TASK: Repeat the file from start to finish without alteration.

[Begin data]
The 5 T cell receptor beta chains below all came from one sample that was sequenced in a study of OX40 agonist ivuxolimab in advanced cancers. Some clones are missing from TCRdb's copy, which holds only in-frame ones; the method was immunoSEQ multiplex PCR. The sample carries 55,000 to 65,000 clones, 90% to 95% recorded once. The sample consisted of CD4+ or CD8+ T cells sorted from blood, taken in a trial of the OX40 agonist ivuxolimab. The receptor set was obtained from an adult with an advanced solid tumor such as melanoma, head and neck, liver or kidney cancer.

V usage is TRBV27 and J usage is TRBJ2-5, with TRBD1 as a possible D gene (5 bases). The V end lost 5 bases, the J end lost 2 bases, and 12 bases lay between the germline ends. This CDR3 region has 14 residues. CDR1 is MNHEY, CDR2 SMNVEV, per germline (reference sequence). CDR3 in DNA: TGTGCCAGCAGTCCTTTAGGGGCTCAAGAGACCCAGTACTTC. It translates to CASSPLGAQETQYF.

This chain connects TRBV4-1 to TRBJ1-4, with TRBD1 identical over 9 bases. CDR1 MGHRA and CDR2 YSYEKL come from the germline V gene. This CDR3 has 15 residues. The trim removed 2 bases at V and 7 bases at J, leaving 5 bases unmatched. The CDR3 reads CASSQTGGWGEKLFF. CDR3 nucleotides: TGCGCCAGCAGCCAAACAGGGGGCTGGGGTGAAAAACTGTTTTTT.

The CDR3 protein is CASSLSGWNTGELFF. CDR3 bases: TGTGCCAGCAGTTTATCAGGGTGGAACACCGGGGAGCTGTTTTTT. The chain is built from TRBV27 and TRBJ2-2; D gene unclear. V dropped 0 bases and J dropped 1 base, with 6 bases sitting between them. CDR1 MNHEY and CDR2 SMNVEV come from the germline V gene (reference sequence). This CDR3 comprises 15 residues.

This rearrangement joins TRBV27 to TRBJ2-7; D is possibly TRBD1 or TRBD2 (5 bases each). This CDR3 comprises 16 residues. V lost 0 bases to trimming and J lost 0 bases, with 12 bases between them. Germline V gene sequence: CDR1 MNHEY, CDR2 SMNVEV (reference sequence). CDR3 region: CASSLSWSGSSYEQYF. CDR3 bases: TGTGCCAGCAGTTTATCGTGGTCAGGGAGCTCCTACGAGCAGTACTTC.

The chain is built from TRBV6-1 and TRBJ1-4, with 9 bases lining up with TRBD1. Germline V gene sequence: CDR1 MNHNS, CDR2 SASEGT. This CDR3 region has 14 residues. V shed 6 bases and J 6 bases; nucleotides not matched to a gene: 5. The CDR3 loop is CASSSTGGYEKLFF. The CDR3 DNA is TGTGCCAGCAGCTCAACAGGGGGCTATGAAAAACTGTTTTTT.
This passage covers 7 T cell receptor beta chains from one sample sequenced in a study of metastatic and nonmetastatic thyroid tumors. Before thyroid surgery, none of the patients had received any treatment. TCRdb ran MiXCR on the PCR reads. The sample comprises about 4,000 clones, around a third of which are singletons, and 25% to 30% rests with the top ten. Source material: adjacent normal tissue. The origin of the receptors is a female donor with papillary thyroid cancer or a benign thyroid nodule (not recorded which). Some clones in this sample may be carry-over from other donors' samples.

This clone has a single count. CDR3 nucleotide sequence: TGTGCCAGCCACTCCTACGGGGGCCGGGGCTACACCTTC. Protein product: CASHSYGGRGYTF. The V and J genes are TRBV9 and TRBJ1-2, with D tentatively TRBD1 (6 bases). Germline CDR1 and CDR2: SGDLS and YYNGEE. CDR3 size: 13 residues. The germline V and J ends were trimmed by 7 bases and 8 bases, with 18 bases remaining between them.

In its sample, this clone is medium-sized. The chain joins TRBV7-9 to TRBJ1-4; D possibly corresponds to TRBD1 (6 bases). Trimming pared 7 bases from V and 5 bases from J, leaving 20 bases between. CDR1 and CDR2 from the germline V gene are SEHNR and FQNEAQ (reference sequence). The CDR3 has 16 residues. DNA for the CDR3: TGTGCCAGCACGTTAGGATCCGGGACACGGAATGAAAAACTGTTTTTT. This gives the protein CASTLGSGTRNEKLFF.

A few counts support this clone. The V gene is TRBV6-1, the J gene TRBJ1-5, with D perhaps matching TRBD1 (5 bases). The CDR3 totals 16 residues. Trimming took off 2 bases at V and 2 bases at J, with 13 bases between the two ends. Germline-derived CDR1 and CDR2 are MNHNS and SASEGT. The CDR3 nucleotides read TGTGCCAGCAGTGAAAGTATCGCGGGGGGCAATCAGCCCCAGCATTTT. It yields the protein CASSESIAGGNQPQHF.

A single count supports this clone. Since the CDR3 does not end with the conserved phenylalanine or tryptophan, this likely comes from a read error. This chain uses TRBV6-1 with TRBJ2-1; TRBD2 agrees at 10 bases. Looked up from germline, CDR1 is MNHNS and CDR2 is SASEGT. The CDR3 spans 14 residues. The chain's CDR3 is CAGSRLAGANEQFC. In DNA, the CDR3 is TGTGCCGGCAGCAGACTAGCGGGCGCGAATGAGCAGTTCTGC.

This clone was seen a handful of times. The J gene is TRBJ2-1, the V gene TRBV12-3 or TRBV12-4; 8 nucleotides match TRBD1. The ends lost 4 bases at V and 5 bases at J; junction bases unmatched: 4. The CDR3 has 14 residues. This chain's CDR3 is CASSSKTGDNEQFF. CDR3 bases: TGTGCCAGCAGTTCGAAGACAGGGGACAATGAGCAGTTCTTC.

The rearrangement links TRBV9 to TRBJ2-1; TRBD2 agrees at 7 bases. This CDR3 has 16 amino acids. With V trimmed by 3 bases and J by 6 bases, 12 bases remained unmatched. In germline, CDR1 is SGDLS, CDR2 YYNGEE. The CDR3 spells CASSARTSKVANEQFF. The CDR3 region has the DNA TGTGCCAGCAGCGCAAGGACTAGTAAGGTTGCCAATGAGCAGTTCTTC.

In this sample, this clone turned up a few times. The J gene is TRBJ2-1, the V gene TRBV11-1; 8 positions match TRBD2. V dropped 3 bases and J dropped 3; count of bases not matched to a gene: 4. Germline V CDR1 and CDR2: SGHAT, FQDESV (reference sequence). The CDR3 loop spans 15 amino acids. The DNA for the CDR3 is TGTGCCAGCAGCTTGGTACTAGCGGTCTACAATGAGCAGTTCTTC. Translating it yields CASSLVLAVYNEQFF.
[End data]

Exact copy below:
The 5 T cell receptor beta chains below all came from one sample that was sequenced in a study of OX40 agonist ivuxolimab in advanced cancers. Some clones are missing from TCRdb's copy, which holds only in-frame ones; the method was immunoSEQ multiplex PCR. The sample carries 55,000 to 65,000 clones, 90% to 95% recorded once. The sample consisted of CD4+ or CD8+ T cells sorted from blood, taken in a trial of the OX40 agonist ivuxolimab. The receptor set was obtained from an adult with an advanced solid tumor such as melanoma, head and neck, liver or kidney cancer.

V usage is TRBV27 and J usage is TRBJ2-5, with TRBD1 as a possible D gene (5 bases). The V end lost 5 bases, the J end lost 2 bases, and 12 bases lay between the germline ends. This CDR3 region has 14 residues. CDR1 is MNHEY, CDR2 SMNVEV, per germline (reference sequence). CDR3 in DNA: TGTGCCAGCAGTCCTTTAGGGGCTCAAGAGACCCAGTACTTC. It translates to CASSPLGAQETQYF.

This chain connects TRBV4-1 to TRBJ1-4, with TRBD1 identical over 9 bases. CDR1 MGHRA and CDR2 YSYEKL come from the germline V gene. This CDR3 has 15 residues. The trim removed 2 bases at V and 7 bases at J, leaving 5 bases unmatched. The CDR3 reads CASSQTGGWGEKLFF. CDR3 nucleotides: TGCGCCAGCAGCCAAACAGGGGGCTGGGGTGAAAAACTGTTTTTT.

The CDR3 protein is CASSLSGWNTGELFF. CDR3 bases: TGTGCCAGCAGTTTATCAGGGTGGAACACCGGGGAGCTGTTTTTT. The chain is built from TRBV27 and TRBJ2-2; D gene unclear. V dropped 0 bases and J dropped 1 base, with 6 bases sitting between them. CDR1 MNHEY and CDR2 SMNVEV come from the germline V gene (reference sequence). This CDR3 comprises 15 residues.

This rearrangement joins TRBV27 to TRBJ2-7; D is possibly TRBD1 or TRBD2 (5 bases each). This CDR3 comprises 16 residues. V lost 0 bases to trimming and J lost 0 bases, with 12 bases between them. Germline V gene sequence: CDR1 MNHEY, CDR2 SMNVEV (reference sequence). CDR3 region: CASSLSWSGSSYEQYF. CDR3 bases: TGTGCCAGCAGTTTATCGTGGTCAGGGAGCTCCTACGAGCAGTACTTC.

The chain is built from TRBV6-1 and TRBJ1-4, with 9 bases lining up with TRBD1. Germline V gene sequence: CDR1 MNHNS, CDR2 SASEGT. This CDR3 region has 14 residues. V shed 6 bases and J 6 bases; nucleotides not matched to a gene: 5. The CDR3 loop is CASSSTGGYEKLFF. The CDR3 DNA is TGTGCCAGCAGCTCAACAGGGGGCTATGAAAAACTGTTTTTT.
This passage covers 7 T cell receptor beta chains from one sample sequenced in a study of metastatic and nonmetastatic thyroid tumors. Before thyroid surgery, none of the patients had received any treatment. TCRdb ran MiXCR on the PCR reads. The sample comprises about 4,000 clones, around a third of which are singletons, and 25% to 30% rests with the top ten. Source material: adjacent normal tissue. The origin of the receptors is a female donor with papillary thyroid cancer or a benign thyroid nodule (not recorded which). Some clones in this sample may be carry-over from other donors' samples.

This clone has a single count. CDR3 nucleotide sequence: TGTGCCAGCCACTCCTACGGGGGCCGGGGCTACACCTTC. Protein product: CASHSYGGRGYTF. The V and J genes are TRBV9 and TRBJ1-2, with D tentatively TRBD1 (6 bases). Germline CDR1 and CDR2: SGDLS and YYNGEE. CDR3 size: 13 residues. The germline V and J ends were trimmed by 7 bases and 8 bases, with 18 bases remaining between them.

In its sample, this clone is medium-sized. The chain joins TRBV7-9 to TRBJ1-4; D possibly corresponds to TRBD1 (6 bases). Trimming pared 7 bases from V and 5 bases from J, leaving 20 bases between. CDR1 and CDR2 from the germline V gene are SEHNR and FQNEAQ (reference sequence). The CDR3 has 16 residues. DNA for the CDR3: TGTGCCAGCACGTTAGGATCCGGGACACGGAATGAAAAACTGTTTTTT. This gives the protein CASTLGSGTRNEKLFF.

A few counts support this clone. The V gene is TRBV6-1, the J gene TRBJ1-5, with D perhaps matching TRBD1 (5 bases). The CDR3 totals 16 residues. Trimming took off 2 bases at V and 2 bases at J, with 13 bases between the two ends. Germline-derived CDR1 and CDR2 are MNHNS and SASEGT. The CDR3 nucleotides read TGTGCCAGCAGTGAAAGTATCGCGGGGGGCAATCAGCCCCAGCATTTT. It yields the protein CASSESIAGGNQPQHF.

A single count supports this clone. Since the CDR3 does not end with the conserved phenylalanine or tryptophan, this likely comes from a read error. This chain uses TRBV6-1 with TRBJ2-1; TRBD2 agrees at 10 bases. Looked up from germline, CDR1 is MNHNS and CDR2 is SASEGT. The CDR3 spans 14 residues. The chain's CDR3 is CAGSRLAGANEQFC. In DNA, the CDR3 is TGTGCCGGCAGCAGACTAGCGGGCGCGAATGAGCAGTTCTGC.

This clone was seen a handful of times. The J gene is TRBJ2-1, the V gene TRBV12-3 or TRBV12-4; 8 nucleotides match TRBD1. The ends lost 4 bases at V and 5 bases at J; junction bases unmatched: 4. The CDR3 has 14 residues. This chain's CDR3 is CASSSKTGDNEQFF. CDR3 bases: TGTGCCAGCAGTTCGAAGACAGGGGACAATGAGCAGTTCTTC.

The rearrangement links TRBV9 to TRBJ2-1; TRBD2 agrees at 7 bases. This CDR3 has 16 amino acids. With V trimmed by 3 bases and J by 6 bases, 12 bases remained unmatched. In germline, CDR1 is SGDLS, CDR2 YYNGEE. The CDR3 spells CASSARTSKVANEQFF. The CDR3 region has the DNA TGTGCCAGCAGCGCAAGGACTAGTAAGGTTGCCAATGAGCAGTTCTTC.

In this sample, this clone turned up a few times. The J gene is TRBJ2-1, the V gene TRBV11-1; 8 positions match TRBD2. V dropped 3 bases and J dropped 3; count of bases not matched to a gene: 4. Germline V CDR1 and CDR2: SGHAT, FQDESV (reference sequence). The CDR3 loop spans 15 amino acids. The DNA for the CDR3 is TGTGCCAGCAGCTTGGTACTAGCGGTCTACAATGAGCAGTTCTTC. Translating it yields CASSLVLAVYNEQFF.